Return of the house call doctor


Presenter: Coming up. Need a doctor over the Easter break, or anytime really. Well, we’ve got some good news for you.
Tony: My name’s doctor Tanious from House Call Doctor. How are ya?
Presenter: You’re watching The Project.
Waleed: Welcome back you’re watching The Project. Now, with the country’s emergency rooms pack, ambos at crisis points, and over eight million triple zero calls made in the last year alone. It’s no wonder there’s been a resurgence of the humble house call doctor.
Tony: My name’s Dr Tanious from House Call Doctor. How are ya? A lot of patients call for symptoms: nausea, vomiting, pain, infections, you name it, we see it all. Just stay still ok, don’t move at all.
Presenter: In the 60’s doctors making house calls were pretty common, but by the 80’s the practice virtually disappeared. Now, they’re making a comeback and most of these mobile GPs arrive within a few hours and its one hundred percent bulk billed.
Tony: I had some background experience as an emergency room physician and then decided to come into House Call Doctor, just because I enjoy seeing patients when really no one else can.
Presenter: Doctor Tony Tanious travels more than 2000 kilometres, 6 nights a week doing his rounds.
Tony: We’re on our way now to see a three-year-old with suspected croup. How ya doing Andrew nice to meet you.
Andrew: Thanks, come on in.
Tony: what’s your name?
Walter: Walter.
Tony: Walter.
Andrew: He had croup about a year and a half ago.
Tony: ok
Andrew: um, and the other time we took him to emergency overnight.
Tony: It really does range from minor to serve and some of the serve things we see is patients that ruptured appendices to something as simple as a fungal infection or a pimple. What I think is going on with you Velma is I think you have a little bit of vertigo.
Presenter: Right now, there are thousands of after hours GP around the country and over the last four years that department of health has recorded a spike in the number of patients using these services.
Tony: We’re going to see a gentleman who, argh, stubbed his toe. I don’t think it’s, I don’t think you broke it. If you did anything you may have dislocated it.
Patient: Typical Saturday night, messing around listing to the radiogram, playing records and I just stubbed my toe on the back of the lounge.
Presenter: And when you’re out on the road, anything can happen. Tony inadvertently became a first responder to a head on collision on the way to a house call.
Tony: Your lungs are ok. I’m not worried you collapsed the lung. They’re ok, their vital signs are ok, so we’re just waiting for an ambulance now to take them to the hospital and get them assessed. I’ve been doing this job for about three months now, around the metro Brisbane area we see about two thousand patients a week and of those two thousand I personally see about 150, 200 of those patients.
Presenter: And every call out and home treatment is one less patient in emergency departments, triple zero, and the ambos have to deal with.
Queensland Ambulance Service: If they’re seeing patients and they could manage them at home, we don’t need to respond. That’s fantastic for us, it allows us to get to the sicker patients.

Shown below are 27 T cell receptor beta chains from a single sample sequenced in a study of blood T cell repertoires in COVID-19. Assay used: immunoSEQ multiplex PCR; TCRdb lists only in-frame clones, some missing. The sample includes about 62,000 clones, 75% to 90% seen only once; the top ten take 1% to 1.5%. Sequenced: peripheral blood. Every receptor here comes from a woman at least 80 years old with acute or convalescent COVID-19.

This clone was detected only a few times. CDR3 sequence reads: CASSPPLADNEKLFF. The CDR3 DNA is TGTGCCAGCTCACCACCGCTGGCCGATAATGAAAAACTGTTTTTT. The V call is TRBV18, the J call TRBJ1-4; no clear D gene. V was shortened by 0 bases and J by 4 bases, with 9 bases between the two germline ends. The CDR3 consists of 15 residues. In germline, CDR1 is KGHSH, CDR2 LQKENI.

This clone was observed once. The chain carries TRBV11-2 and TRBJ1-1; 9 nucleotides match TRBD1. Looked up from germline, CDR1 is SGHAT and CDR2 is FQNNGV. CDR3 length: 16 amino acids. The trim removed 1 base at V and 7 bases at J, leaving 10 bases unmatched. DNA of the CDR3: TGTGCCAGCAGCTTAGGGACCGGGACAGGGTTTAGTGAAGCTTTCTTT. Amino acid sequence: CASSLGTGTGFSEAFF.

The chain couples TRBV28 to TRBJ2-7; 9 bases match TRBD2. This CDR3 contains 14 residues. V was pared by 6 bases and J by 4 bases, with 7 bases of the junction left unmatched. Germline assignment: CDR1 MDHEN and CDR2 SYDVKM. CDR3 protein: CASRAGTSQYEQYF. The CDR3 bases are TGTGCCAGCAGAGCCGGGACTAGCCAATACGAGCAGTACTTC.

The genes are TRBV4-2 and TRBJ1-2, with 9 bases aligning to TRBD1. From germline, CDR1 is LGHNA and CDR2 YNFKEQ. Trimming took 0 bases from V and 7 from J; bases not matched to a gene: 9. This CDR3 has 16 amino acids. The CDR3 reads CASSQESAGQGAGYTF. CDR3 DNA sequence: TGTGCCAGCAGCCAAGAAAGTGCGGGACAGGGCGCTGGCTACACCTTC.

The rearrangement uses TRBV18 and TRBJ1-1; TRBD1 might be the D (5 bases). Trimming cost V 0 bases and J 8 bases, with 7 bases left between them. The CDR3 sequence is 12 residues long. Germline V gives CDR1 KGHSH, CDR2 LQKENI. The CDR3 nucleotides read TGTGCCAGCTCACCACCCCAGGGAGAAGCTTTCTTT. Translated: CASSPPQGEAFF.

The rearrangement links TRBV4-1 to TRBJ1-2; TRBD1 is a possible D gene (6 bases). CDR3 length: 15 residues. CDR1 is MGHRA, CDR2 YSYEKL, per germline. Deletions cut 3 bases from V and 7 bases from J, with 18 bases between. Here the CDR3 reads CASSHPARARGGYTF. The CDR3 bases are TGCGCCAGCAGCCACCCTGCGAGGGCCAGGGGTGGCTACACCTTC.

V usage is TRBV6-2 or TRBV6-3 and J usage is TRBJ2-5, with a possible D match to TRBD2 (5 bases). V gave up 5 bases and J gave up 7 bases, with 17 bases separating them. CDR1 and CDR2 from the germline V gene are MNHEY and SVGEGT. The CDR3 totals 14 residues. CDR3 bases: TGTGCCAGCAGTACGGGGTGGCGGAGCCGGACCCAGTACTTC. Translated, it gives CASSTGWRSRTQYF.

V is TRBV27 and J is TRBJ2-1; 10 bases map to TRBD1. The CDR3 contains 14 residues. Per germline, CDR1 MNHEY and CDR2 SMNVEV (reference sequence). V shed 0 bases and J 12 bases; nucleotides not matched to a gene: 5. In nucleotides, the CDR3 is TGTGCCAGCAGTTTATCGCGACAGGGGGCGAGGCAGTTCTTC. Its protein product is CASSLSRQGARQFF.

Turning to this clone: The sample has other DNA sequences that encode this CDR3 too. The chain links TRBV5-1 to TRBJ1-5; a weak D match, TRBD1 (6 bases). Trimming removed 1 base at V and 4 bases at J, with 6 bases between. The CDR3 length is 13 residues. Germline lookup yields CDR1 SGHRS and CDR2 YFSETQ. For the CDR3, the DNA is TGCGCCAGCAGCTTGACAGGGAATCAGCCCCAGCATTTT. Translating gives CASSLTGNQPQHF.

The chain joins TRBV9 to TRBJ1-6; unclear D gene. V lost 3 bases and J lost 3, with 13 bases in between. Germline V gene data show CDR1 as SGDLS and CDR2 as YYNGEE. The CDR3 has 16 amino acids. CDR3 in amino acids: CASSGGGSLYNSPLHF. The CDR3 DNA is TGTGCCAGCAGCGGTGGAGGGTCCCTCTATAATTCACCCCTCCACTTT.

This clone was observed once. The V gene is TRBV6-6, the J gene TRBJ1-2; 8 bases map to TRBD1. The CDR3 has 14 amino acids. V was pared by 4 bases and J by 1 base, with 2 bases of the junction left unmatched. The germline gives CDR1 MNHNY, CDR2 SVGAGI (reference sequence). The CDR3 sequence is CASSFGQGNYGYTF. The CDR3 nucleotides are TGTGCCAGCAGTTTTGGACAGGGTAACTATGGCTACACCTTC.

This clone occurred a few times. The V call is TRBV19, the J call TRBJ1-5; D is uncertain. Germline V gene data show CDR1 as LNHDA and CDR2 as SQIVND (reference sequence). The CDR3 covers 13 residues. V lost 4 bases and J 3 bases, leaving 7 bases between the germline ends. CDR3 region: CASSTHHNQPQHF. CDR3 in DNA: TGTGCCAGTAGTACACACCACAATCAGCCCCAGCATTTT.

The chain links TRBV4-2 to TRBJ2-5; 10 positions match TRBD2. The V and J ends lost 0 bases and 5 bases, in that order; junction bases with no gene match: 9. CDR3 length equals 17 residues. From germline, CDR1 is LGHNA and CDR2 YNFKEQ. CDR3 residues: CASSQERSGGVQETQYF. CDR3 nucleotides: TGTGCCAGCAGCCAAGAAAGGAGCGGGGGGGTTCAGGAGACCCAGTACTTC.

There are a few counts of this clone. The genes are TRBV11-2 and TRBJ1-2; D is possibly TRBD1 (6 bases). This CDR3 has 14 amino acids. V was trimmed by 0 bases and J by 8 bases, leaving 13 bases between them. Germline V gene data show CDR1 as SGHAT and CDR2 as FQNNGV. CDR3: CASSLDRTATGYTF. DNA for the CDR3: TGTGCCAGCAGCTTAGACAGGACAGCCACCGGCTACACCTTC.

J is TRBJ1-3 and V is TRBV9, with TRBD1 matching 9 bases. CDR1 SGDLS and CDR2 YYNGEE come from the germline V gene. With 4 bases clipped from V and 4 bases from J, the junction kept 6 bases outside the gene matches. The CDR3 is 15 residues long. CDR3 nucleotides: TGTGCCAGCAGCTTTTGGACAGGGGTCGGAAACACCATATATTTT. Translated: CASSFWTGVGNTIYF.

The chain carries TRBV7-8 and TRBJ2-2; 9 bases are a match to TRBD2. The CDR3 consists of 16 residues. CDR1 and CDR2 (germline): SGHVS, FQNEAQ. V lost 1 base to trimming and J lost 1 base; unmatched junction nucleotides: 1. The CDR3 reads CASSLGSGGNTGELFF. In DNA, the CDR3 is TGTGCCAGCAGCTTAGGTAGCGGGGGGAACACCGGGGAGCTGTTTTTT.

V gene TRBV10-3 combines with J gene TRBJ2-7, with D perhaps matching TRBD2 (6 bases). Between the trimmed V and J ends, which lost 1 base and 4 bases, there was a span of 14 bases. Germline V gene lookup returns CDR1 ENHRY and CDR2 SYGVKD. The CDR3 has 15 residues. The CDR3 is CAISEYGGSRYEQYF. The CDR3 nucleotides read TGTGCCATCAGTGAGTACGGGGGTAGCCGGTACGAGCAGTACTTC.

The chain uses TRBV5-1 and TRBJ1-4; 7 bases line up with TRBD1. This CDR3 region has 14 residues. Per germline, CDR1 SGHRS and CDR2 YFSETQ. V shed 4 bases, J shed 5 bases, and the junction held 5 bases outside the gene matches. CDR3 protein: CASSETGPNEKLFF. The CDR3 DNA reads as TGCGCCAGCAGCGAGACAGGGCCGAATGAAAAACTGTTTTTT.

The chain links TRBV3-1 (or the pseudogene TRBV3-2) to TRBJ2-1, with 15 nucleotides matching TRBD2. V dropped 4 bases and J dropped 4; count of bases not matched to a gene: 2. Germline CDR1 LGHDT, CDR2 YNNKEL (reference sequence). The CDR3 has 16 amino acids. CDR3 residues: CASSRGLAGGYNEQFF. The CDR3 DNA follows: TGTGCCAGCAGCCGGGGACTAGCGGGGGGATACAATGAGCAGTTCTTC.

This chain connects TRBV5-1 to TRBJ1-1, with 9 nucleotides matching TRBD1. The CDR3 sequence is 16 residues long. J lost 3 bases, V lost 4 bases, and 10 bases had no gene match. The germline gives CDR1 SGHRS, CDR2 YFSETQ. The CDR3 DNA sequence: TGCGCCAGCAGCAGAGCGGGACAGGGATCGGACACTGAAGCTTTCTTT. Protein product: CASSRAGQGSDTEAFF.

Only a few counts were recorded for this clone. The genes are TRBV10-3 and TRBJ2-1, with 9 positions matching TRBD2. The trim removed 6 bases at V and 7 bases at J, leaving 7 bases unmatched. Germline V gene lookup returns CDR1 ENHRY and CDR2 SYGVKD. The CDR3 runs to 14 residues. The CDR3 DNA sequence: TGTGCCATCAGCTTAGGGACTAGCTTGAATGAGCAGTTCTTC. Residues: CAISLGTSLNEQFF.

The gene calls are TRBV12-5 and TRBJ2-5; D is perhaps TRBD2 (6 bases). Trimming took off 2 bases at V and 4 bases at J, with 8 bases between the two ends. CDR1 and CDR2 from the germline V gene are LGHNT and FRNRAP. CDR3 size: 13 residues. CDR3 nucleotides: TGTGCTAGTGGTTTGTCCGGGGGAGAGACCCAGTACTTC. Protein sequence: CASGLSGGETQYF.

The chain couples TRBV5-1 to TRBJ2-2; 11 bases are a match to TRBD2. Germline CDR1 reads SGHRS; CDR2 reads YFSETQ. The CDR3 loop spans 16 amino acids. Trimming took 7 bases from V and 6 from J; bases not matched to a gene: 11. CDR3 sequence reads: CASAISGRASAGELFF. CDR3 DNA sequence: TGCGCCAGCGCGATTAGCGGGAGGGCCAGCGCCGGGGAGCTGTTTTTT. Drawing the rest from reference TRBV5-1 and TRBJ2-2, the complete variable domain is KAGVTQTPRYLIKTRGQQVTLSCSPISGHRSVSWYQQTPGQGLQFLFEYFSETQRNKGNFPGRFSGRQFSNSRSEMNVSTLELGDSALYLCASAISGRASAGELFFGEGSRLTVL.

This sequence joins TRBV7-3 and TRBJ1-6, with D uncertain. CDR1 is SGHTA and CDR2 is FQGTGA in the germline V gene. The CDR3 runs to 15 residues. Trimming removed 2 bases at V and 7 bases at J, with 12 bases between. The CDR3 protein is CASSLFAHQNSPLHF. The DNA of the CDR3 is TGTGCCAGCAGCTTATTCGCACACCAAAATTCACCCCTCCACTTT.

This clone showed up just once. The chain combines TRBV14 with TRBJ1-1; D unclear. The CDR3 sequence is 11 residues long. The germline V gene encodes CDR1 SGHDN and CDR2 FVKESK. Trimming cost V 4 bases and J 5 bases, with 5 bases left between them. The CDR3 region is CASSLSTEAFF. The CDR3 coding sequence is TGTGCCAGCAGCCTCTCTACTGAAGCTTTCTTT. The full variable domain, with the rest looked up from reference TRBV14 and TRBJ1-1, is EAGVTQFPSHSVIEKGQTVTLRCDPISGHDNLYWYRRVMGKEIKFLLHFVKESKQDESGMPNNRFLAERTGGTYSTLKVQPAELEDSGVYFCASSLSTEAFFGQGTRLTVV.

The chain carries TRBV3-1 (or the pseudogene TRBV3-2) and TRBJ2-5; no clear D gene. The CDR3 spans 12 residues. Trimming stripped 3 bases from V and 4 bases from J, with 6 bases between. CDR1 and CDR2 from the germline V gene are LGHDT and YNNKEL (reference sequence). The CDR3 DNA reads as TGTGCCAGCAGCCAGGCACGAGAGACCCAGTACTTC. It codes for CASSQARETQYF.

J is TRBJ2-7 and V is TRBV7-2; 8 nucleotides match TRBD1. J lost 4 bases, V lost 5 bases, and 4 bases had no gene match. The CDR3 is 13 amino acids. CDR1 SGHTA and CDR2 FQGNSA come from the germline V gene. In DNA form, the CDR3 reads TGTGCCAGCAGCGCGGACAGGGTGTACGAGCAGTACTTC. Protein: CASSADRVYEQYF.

Presenter: Services, like these, have sprung up around the country following a new government scheme that sees any urgent, after hours care one hundred percent bulk billed. But there is a real concern some operator may try to abuse the system by pocketing cash for non-urgent patients.
Council of GPs: We don’t want the McDonalds, sort of if you like, version of just attending whenever it’s convenient. Medicare resources are finite and we need to us them appropriately and respect that cost to the government and to the tax payer.
Presenter: That cost to the tax-payer is up around two hundred dollars million dollars a year, but it’s a vital service to those who can’t otherwise can’t get to a hospital. Like those in regional areas, young kids, and the elderly. It’s very rewarding to help patients and to know that you can make a difference in someone’s life.
Peter: It’s great. Well onto Tony. I’d like to apologise to Tony, but in my defence, I was really concerned about that pimple. I really was.
Waleed: This is great though. I’ve used this and it’s really good because it means like. How often do you get home from work and you don’t feel right, something’s not right and all the doctors are shut? It’s a really great way of doing it and so, well done to the Abbott government for committing the money because it’s like one hundred million dollars. And I get there’s the worry about abuse, but imagine how much money you would save by people being able to access a doctor. Your other option is to rush to the emergency.
Panel quest: Yeah it seemed like a really good example of just thinking outside the box and so, you do you take the pressure off the emergency ward, the pressure on GPs. I do want to know though how the guy actually stubbed his toe.
Gorgi: Do you think he wasn’t telling us the truth there?
Panel quest: I don’t know he was just like: what did ya do? I stubbed my toe. How’d you, do it? Listening to records.
Peter: And he’s thinking oh I’ll call a doctor and a TV crew turns up as well. Thanks, the project.
Waleed: Now for more information on House Call Doctors or a service near you head to the links page on our website.

Original Source: The Project | 22nd April 2016